LONDON (Reuters) - Equity funds attracted $6.5 billion of inflows this week, the first inflows into global stocks in a month, as investors returned to U.S. markets and continued to pile into emerging assets, Bank of America Merrill Lynch (BAML) said on Friday.
Emerging debt funds extended their bull run, pulling in $1.6 billion in the week to Wednesday, as investors frustrated with the zero or negative interest rates on offer in developed government bond markets hunted for returns.
The swing into global equities was driven by investors moving into exchange-traded funds (ETFs), where inflows of $10 billion more than offset the $3.5 billion that fled mutual funds.
“Sentiment (is) getting more bullish but not yet at an extreme,” BAML’s global strategy team, led by Michael Hartnett in New York, said in a note to clients.
The biggest beneficiaries of the rise in risk appetite were U.S. stocks, which attracted $4.9 billion - the first inflow in four weeks. Japan attracted $1.6 billion, the largest inflows since January 2016, and emerging equities absorbed $1.3 billion, their sixth straight week of inflows.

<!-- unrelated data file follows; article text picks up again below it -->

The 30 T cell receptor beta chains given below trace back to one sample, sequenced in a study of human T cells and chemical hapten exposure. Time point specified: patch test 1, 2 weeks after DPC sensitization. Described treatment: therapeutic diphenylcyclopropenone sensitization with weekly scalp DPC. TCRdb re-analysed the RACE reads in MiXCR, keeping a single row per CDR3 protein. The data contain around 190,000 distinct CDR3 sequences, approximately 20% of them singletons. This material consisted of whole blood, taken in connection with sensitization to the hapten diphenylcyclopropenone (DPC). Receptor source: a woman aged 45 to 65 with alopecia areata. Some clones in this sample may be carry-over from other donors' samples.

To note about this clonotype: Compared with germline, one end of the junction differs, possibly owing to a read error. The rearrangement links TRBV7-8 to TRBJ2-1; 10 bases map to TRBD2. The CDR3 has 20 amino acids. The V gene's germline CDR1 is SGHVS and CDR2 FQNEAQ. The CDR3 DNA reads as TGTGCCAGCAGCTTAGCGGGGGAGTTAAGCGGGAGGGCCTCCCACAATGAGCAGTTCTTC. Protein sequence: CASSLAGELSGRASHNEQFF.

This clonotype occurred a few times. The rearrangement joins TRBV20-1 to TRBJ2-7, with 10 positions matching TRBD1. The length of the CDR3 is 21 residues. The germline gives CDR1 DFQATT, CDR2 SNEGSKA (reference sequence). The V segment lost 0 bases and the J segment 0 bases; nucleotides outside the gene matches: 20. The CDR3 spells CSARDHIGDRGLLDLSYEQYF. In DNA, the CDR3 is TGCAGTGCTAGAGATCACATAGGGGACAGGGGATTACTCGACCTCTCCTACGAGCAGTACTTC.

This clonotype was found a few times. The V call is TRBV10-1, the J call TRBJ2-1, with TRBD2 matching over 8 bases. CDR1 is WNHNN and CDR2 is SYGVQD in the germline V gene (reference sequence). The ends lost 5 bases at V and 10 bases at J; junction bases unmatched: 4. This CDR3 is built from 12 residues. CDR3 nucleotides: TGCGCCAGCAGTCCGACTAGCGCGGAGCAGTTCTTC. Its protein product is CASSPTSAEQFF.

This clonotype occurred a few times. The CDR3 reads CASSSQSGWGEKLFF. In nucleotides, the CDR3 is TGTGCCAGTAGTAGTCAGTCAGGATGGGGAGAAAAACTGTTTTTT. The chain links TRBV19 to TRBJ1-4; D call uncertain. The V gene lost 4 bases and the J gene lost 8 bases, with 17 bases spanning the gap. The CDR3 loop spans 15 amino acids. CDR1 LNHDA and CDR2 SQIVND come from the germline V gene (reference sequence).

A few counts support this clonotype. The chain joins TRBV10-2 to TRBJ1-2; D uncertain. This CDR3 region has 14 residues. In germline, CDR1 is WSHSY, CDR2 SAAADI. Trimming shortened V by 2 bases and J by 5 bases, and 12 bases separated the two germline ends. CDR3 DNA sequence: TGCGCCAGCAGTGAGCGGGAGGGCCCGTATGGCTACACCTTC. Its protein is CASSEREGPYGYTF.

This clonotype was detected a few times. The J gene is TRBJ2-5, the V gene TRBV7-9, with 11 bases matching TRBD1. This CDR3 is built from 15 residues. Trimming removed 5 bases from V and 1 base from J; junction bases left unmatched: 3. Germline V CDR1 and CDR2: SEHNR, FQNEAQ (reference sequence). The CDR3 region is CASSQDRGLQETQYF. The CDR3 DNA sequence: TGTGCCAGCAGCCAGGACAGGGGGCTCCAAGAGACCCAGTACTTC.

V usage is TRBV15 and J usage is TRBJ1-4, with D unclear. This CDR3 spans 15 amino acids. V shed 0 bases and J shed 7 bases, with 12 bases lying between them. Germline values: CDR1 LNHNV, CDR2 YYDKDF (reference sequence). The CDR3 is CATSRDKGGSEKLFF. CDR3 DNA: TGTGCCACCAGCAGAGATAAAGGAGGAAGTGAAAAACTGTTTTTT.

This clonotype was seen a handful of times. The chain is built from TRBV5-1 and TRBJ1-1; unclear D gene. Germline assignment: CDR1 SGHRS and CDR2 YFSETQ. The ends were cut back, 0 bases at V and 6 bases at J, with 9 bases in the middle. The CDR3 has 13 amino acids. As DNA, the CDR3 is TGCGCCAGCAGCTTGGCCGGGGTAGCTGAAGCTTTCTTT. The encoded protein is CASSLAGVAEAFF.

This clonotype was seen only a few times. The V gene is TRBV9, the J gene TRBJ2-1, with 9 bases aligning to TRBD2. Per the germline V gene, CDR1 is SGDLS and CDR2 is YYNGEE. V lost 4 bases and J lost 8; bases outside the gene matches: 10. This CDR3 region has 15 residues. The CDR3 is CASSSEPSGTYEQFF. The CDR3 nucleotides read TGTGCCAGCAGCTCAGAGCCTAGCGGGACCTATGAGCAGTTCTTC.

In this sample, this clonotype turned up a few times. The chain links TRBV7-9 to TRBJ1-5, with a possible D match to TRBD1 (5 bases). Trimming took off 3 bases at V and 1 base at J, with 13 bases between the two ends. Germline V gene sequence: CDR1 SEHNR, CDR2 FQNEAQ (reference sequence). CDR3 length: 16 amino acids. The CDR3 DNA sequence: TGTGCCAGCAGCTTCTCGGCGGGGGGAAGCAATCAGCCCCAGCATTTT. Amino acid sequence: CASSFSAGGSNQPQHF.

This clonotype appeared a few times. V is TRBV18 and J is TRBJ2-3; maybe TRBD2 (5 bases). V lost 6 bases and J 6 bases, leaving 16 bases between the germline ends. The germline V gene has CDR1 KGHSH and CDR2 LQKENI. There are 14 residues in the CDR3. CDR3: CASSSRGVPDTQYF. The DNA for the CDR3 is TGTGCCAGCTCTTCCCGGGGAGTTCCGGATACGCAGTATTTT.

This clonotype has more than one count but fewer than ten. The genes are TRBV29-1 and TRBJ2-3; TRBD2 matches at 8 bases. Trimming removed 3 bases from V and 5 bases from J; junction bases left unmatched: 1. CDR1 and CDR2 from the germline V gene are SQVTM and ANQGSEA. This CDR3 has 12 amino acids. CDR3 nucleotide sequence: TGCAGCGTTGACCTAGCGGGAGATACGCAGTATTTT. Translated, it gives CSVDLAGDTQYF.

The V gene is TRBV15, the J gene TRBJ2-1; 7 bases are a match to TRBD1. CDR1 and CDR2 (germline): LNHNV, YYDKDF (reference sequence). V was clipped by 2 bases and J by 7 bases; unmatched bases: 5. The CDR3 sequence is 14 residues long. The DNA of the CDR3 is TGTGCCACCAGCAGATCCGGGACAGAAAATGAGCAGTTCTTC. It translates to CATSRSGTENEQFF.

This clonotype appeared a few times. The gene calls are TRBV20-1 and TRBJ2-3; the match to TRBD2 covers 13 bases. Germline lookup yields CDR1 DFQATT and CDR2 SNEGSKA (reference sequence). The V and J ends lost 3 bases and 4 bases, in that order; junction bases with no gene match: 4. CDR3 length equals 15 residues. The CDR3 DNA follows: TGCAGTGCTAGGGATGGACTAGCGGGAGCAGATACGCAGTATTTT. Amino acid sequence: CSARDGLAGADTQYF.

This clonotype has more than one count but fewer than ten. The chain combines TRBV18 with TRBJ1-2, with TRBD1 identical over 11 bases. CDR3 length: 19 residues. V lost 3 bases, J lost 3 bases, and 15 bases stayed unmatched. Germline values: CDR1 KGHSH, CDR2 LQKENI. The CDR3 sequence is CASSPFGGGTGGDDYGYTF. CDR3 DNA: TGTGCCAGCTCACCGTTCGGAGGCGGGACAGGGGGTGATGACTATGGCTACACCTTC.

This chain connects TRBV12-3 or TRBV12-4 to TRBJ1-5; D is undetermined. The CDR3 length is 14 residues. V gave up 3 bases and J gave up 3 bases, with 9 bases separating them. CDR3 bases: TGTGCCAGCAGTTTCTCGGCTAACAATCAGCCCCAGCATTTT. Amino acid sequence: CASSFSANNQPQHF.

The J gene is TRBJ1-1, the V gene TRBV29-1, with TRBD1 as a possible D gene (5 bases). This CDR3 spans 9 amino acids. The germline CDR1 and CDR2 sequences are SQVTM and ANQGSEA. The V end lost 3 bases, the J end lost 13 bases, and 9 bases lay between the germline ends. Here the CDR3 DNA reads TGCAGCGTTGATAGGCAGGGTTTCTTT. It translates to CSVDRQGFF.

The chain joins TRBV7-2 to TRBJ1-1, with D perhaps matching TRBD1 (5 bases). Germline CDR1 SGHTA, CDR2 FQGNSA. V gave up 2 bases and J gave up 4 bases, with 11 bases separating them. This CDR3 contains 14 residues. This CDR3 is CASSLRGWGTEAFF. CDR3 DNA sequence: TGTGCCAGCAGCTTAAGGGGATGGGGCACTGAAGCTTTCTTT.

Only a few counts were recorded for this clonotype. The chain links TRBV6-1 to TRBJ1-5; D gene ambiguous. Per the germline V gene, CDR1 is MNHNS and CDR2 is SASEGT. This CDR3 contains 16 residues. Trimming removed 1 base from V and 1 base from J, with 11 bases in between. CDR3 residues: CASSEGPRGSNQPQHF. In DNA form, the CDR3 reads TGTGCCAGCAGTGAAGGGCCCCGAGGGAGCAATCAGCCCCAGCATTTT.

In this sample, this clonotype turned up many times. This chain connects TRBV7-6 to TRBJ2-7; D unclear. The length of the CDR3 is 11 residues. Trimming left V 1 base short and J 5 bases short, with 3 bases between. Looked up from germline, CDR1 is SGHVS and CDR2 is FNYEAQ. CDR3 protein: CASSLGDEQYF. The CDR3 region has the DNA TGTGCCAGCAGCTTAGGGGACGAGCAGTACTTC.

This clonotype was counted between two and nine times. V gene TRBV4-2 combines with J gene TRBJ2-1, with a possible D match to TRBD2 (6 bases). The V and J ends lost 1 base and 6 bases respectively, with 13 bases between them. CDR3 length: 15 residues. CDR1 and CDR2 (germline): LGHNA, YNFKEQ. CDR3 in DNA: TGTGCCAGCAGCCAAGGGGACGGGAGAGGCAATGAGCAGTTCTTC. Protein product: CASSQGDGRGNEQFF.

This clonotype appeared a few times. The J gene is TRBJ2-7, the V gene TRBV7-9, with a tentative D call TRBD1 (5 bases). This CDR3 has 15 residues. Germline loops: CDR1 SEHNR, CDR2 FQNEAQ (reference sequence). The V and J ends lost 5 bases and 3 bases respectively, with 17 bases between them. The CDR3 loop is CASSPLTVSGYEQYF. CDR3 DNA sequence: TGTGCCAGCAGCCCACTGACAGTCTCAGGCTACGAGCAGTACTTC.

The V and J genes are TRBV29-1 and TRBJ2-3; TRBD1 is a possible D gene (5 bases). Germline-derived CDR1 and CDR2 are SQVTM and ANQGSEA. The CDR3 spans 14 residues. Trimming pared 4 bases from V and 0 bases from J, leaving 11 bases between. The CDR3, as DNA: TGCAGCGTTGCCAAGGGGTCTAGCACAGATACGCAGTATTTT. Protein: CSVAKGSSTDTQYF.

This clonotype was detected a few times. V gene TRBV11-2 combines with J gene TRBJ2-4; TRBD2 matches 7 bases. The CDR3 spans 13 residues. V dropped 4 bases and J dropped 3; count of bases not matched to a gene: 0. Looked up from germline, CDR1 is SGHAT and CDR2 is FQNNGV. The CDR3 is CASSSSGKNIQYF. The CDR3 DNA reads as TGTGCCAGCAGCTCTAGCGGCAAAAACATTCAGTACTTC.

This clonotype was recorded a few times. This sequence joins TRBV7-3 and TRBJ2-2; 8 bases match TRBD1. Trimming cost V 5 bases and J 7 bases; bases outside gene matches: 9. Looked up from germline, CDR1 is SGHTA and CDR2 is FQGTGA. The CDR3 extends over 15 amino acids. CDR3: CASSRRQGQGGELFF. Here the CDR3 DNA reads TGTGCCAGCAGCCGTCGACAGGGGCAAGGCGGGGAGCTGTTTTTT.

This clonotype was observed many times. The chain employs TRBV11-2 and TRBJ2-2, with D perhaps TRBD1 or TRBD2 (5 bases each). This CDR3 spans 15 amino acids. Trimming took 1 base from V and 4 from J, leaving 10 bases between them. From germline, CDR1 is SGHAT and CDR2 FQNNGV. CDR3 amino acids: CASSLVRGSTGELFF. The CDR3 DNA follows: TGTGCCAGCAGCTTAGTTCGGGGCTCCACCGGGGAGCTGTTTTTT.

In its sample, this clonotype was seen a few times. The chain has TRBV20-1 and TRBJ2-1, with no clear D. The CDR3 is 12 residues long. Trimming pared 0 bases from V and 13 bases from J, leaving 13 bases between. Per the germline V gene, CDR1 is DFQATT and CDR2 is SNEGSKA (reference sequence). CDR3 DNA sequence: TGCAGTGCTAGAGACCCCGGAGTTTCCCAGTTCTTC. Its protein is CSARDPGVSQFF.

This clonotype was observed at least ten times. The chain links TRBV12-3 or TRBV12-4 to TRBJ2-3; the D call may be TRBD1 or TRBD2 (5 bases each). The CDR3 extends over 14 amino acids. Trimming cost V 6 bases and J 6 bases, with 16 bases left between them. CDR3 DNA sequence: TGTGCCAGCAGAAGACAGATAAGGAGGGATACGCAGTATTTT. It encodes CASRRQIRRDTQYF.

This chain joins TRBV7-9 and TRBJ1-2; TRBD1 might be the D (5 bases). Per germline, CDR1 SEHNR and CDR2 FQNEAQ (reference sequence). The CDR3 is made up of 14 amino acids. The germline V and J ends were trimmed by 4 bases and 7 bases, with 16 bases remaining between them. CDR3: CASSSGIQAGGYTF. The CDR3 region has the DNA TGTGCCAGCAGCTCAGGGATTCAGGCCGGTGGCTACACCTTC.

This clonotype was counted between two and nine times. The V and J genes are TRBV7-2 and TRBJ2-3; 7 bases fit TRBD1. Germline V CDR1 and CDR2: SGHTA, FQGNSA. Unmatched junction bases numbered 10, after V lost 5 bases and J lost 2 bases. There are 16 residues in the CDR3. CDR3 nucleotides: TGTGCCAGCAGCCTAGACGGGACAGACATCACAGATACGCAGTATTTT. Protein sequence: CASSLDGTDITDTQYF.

The U.S. stock market .SPX is up almost 7 percent year-to-date, hitting record highs again this week. Emerging equities .MSCIEF however have surged 14.5 percent after three years of losses.
But Japan's Nikkei .N225 is down 11 percent year-to-date.
BAML said investors were taking profits in the traditional “defensive” sectors of consumer staples, telecoms and utilities and turning to cyclical plays in more economically sensitive sectors.
Financials enjoyed their largest four-week inflows in eight months with $1.2 billion, whilst tech stocks have seen their largest inflows in four months with $500 million.
Fixed income investors showed a preference for the riskier end of the spectrum over safe-haven, low-return government bonds.
Emerging bond funds have now taken $18 billion over six weeks - the largest on record, and equivalent to 6 percent of assets under management - in what BAML described as an “EM melt up”.
Even markets such as Malaysia, tainted by the 1MDB scandal, are pulling in cash as interest rates fall in Britain, Japan, New Zealand and Australia.
High yield bond funds attracted $1.7 billion and investment grade bond funds pulled in $5.3 billion. Government and Treasury bond funds suffered $800 million in outflows, racking up five straight weeks of redemptions.
Investors also dumped money market funds, withdrawing $3.6 billion, the largest outflows in seven weeks.
Reporting Claire Milhench